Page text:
9 in 10 Evangelicals Don’t Think Sermons Are Too Long

Even with recent divides in congregations, survey finds high levels of satisfaction among churchgoers.

At a time when pastors feel particularly under pressure, here’s some good news from the pews: Evangelical churchgoers are pretty happy with how things are going at their churches.

Most don’t think the sermons are too long; if anything, they’d like to see more in-depth teaching from leaders. They aren’t bothered by too many messages about giving. They don’t think social issues and politics play an outsized role in the teaching.

That’s according to a new survey of evangelical churchgoers in the US, the Congregational Scorecard conducted by Grey Matter Research and Consulting and Infinity Concepts.

Around three-quarters are satisfied with their congregation approach to various areas of church life and wouldn’t want it to change, the survey found.

Among the findings:

  • 85 percent are satisfied with the length of their sermons and how long the service runs.
  • 88 percent are happy with how often the church asks for tithes and donations.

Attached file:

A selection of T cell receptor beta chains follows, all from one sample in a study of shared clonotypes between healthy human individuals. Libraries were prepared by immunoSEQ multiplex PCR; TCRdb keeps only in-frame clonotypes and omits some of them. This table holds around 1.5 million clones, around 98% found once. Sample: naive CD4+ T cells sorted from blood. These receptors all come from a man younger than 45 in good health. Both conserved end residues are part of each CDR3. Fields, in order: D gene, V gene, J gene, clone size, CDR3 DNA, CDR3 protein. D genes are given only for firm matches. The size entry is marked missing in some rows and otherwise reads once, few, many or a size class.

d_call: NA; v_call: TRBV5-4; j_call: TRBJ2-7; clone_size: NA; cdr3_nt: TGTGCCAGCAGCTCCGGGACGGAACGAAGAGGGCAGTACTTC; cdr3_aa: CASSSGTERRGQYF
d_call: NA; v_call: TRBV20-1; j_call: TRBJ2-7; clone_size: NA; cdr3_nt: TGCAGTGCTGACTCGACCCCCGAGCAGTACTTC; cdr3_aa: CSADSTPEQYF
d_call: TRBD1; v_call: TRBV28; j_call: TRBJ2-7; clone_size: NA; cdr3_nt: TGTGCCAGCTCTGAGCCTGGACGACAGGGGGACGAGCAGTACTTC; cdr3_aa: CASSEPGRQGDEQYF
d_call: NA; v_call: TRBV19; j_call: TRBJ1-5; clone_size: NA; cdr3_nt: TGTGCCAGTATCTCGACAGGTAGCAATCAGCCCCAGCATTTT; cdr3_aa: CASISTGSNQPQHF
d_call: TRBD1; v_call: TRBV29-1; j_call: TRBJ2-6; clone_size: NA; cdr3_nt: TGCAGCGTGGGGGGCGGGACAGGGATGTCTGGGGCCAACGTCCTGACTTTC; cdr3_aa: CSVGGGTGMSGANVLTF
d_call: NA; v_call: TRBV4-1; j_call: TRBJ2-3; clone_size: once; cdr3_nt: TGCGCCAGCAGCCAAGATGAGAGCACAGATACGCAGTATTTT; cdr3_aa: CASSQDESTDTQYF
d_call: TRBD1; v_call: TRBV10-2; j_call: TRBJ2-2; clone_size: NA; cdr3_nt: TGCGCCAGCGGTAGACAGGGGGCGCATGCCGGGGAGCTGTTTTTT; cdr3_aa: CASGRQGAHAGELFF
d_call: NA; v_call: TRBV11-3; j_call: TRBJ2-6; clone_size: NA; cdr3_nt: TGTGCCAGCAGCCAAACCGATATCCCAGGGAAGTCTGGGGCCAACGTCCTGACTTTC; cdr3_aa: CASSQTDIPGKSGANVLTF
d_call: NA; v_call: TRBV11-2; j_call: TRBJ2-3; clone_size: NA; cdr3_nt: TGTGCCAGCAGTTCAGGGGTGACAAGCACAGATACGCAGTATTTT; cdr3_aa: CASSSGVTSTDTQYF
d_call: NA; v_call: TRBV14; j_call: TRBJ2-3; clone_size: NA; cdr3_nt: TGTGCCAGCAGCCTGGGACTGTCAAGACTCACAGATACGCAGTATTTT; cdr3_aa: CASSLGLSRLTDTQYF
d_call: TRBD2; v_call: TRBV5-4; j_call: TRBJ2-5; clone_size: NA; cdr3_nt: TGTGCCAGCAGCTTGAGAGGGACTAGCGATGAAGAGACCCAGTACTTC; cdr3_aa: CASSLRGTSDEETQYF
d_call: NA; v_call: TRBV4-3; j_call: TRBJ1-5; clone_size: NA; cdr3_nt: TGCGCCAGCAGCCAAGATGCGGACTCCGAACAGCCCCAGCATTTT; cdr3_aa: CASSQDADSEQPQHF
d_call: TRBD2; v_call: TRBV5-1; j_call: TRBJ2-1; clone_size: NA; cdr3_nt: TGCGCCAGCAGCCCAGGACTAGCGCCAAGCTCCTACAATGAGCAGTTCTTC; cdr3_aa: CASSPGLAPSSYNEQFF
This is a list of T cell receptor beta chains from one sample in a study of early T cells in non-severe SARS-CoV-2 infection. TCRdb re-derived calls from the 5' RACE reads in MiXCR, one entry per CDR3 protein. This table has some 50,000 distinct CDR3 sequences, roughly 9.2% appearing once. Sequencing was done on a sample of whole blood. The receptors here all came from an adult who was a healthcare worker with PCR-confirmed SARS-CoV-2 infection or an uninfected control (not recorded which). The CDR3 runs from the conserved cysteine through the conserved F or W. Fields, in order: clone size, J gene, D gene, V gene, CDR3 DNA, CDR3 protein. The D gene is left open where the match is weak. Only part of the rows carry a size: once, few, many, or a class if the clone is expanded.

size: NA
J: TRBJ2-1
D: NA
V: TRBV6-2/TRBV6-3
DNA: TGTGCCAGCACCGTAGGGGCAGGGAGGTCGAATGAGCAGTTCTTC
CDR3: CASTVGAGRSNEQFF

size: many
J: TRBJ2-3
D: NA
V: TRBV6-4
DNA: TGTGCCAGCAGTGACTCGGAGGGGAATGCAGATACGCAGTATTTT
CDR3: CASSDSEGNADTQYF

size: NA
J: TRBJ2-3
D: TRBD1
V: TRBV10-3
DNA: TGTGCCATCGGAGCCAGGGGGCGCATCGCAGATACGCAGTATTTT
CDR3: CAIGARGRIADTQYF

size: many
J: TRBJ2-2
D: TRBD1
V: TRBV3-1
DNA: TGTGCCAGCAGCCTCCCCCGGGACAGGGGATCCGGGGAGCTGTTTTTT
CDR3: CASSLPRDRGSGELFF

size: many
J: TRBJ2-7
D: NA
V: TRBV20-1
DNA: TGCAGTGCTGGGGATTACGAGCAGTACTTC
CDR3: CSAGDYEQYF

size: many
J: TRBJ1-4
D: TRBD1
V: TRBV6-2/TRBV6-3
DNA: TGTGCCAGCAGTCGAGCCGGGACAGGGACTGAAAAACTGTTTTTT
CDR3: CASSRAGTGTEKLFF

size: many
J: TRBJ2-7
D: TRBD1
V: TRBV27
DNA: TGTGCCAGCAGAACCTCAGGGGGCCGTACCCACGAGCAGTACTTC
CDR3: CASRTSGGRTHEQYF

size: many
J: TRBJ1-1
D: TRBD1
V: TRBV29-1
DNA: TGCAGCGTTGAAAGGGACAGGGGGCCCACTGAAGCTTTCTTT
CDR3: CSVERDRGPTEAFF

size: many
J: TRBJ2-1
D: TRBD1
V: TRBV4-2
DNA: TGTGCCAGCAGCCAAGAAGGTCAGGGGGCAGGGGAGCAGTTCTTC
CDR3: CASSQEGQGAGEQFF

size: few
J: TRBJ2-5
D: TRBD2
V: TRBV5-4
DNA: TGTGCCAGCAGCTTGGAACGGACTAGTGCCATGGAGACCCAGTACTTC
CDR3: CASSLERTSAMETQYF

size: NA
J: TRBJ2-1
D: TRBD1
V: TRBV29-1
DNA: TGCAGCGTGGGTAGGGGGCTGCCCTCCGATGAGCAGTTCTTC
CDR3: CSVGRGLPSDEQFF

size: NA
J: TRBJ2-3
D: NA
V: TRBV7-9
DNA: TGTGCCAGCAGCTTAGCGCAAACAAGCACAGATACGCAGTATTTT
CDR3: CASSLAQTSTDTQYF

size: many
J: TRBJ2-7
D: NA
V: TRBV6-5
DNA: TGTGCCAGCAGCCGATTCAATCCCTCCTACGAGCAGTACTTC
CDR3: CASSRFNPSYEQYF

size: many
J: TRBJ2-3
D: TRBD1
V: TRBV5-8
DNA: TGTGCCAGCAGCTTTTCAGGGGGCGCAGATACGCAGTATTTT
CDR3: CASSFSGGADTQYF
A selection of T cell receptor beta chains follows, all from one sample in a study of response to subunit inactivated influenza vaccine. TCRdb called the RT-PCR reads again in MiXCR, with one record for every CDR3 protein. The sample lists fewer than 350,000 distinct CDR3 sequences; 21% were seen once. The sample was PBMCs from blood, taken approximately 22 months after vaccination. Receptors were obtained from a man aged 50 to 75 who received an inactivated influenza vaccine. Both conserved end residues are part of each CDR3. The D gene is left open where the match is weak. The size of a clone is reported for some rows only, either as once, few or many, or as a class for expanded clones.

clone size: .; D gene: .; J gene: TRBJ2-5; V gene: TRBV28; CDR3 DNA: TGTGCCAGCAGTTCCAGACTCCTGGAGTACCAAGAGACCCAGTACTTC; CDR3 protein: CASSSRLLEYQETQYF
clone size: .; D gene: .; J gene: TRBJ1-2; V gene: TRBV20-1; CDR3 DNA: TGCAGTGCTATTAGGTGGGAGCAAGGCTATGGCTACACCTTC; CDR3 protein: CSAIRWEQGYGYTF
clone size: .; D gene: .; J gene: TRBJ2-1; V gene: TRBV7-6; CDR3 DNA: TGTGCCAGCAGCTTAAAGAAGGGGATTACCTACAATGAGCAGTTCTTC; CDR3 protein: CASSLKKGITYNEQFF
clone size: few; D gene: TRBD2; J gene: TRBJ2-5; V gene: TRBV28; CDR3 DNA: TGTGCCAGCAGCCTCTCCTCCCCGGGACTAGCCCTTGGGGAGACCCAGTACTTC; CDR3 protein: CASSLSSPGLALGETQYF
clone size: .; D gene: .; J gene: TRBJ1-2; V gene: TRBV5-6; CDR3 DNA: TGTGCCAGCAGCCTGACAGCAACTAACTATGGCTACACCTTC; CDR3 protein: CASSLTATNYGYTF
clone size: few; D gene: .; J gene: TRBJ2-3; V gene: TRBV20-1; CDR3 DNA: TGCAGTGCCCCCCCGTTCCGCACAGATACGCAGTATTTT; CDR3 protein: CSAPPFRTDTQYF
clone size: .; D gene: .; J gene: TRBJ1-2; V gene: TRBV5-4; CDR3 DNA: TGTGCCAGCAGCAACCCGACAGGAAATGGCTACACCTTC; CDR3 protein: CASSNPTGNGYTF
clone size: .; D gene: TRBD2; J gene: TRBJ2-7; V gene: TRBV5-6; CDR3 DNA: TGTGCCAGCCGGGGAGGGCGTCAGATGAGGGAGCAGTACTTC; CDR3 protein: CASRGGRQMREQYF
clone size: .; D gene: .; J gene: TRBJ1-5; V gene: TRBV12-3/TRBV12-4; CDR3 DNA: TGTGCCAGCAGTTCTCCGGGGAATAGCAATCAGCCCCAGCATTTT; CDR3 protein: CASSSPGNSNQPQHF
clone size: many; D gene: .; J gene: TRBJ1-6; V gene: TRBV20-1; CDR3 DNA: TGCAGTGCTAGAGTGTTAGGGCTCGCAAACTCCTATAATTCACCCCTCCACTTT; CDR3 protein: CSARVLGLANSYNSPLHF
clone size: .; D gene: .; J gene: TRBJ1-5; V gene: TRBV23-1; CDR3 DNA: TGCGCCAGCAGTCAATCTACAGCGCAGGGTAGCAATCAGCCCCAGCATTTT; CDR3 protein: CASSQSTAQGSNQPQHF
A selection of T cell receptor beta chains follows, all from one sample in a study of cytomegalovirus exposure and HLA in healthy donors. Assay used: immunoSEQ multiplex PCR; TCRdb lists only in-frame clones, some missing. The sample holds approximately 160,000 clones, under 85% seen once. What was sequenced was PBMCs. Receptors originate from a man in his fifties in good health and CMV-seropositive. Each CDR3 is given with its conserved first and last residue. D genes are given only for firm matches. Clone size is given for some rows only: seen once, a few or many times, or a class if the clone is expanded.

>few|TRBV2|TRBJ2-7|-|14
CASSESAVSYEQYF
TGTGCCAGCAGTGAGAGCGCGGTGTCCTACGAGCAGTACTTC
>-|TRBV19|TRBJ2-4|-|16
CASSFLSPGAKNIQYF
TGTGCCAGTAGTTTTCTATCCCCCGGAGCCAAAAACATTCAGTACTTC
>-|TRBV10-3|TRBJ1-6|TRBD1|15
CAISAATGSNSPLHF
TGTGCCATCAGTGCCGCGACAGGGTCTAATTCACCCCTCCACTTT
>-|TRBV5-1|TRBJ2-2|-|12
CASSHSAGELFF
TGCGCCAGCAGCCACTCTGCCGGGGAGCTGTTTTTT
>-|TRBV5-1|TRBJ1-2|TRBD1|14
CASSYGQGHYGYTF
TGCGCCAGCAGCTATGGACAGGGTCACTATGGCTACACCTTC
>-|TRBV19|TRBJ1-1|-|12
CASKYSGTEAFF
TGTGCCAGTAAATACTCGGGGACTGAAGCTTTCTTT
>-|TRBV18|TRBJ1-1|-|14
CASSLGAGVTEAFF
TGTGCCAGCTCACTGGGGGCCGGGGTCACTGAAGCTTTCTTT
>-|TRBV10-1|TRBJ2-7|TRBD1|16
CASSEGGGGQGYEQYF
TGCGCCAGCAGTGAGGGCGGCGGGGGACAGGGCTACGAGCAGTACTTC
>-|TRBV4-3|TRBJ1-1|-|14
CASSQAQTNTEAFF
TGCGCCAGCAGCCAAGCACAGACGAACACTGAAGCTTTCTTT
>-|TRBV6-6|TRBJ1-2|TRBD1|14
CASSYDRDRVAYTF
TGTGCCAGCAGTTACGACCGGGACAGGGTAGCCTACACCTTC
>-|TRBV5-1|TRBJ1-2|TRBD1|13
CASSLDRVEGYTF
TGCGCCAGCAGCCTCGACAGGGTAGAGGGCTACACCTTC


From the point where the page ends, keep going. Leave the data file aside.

• 74 percent like the style of the service, while the remainder are split between some preferring more traditional and some preferring more contemporary.

“By and large, churches are doing a pretty good job of giving evangelicals what they want to experience,” the researchers concluded. The survey focused on evangelicals by belief who attend worship services at least occasionally.

Those who don’t think sermons are the right length are just as likely to say they want them longer as they are to want them shorter.

A 2019 Pew Research Center analysis found that average evangelical sermon is 39 minutes long, while sermons in historically Black churches tend to be longer, around 54 minutes. There’s no single answer for the ideal sermon length, but Mark …

Continue reading

Leave a Reply

Your email address will not be published. Required fields are marked *